Pursed lip breathing is a technique you’re probably familiar with. Think about the last time you tried to calm down your anxiety. You took a deliberate, deep inhale followed by a slow exhale through very pursed lips.
We use this natural technique to catch our breath, calm our minds, or feel in control. But did you know that the pursed lip breathing exercise can also strengthen your lungs?
Let’s talk about it.
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What’s Purse Lip Breathing?
Pursed lip breathing is an exercise that allows you to gain better control of your breath. Breath control has many benefits, from helping you stop a panic attack to simply catching your breath after playing a sport.
You’ve probably noticed that you feel more in control of your breathing when puckering your lips instead of exhaling through your nose or mouth.
Don’t believe me? Try it for yourself:
- Take a deep inhale through your nose;
- Now purse your lips and exhale through the mouth for as long as you can.
Try it again, but this time exhale through your nose.
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Nose breathing doesn’t come naturally to us because we start to breathe primarily through our mouths as we age. Unfortunately, mouth breathing gives us 10-20% less oxygen compared to nose breathing. And this takes a serious toll on our lungs and organs.
This pursed breathing technique can help you transition back to the (more effective) nose breathing and all its benefits!
What Does the Pursed Lip Breathing Technique Do?
As a breathing coach, I work with people from all walks of life. Some have anxiety, others have digestive issues, and even more experience difficulty breathing on a day-to-day basis.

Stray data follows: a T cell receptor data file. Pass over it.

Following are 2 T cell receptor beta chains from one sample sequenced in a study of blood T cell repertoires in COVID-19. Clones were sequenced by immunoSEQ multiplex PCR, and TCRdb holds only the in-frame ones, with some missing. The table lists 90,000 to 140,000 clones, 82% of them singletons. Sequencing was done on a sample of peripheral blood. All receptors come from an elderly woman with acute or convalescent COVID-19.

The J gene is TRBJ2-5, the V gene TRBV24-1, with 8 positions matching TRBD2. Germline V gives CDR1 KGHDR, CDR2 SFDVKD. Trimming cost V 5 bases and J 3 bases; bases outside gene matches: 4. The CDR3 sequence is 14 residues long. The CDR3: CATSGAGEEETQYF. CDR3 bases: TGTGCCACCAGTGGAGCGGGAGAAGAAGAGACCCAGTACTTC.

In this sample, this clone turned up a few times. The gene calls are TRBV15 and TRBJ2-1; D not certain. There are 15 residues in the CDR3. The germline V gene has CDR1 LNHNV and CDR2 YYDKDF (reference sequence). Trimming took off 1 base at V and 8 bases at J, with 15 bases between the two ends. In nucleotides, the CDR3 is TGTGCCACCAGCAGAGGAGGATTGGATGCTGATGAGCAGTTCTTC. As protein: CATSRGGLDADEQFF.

People with medical conditions such as asthma, COPD, pulmonary fibrosis, and lung cancer have weaker lungs, making it harder for them to breathe in certain situations.
Studies show the effectiveness of this particular breathing exercise with these types of patients.
For example, a 2015 study analyzing 40 COPD patients proved that “pursed-lip breathing reduces dynamic hyperinflation and improves exercise tolerance, breathing pattern and arterial oxygenation at submaximal intensity exercise.”
That just means that the pursed-lip breathing technique can simultaneously strengthen the lungs and help you breathe well to replenish your organs with fresh oxygen.
We use pursed lip breathing primarily for:
- Slowing down your breath
- Strengthening your lungs
- Settling your mind
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How To Do the Purse Lip Breathing Exercise
As I always say, the breath is the only thing you can take with you wherever you go. So the next time you forget your inhaler or find yourself struggling to catch your breath, you can purse lip breathing exercise to regain control.
It’s easy to remember! Here’s how to do it:
- STEP ONE: Relax your shoulders and soften your tummy
- STEP TWO: Exhale the old, stale air out of your lungs
- STEP THREE: Inhale through your nose
- STEP FOUR: Exhale slowly through pursed lips
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Daily practice is crucial if you want stronger lungs and to better manage your COPD or PF symptoms.
Here’s how to make daily practice fun: Set a timer and see how long you can extend your exhale through pursed lips. See if you can break your own record!
If you want help increasing your lung strength with breathing exercises, please reach out! I offer FREE 15-minute consultations. Book here!
I hope this helps!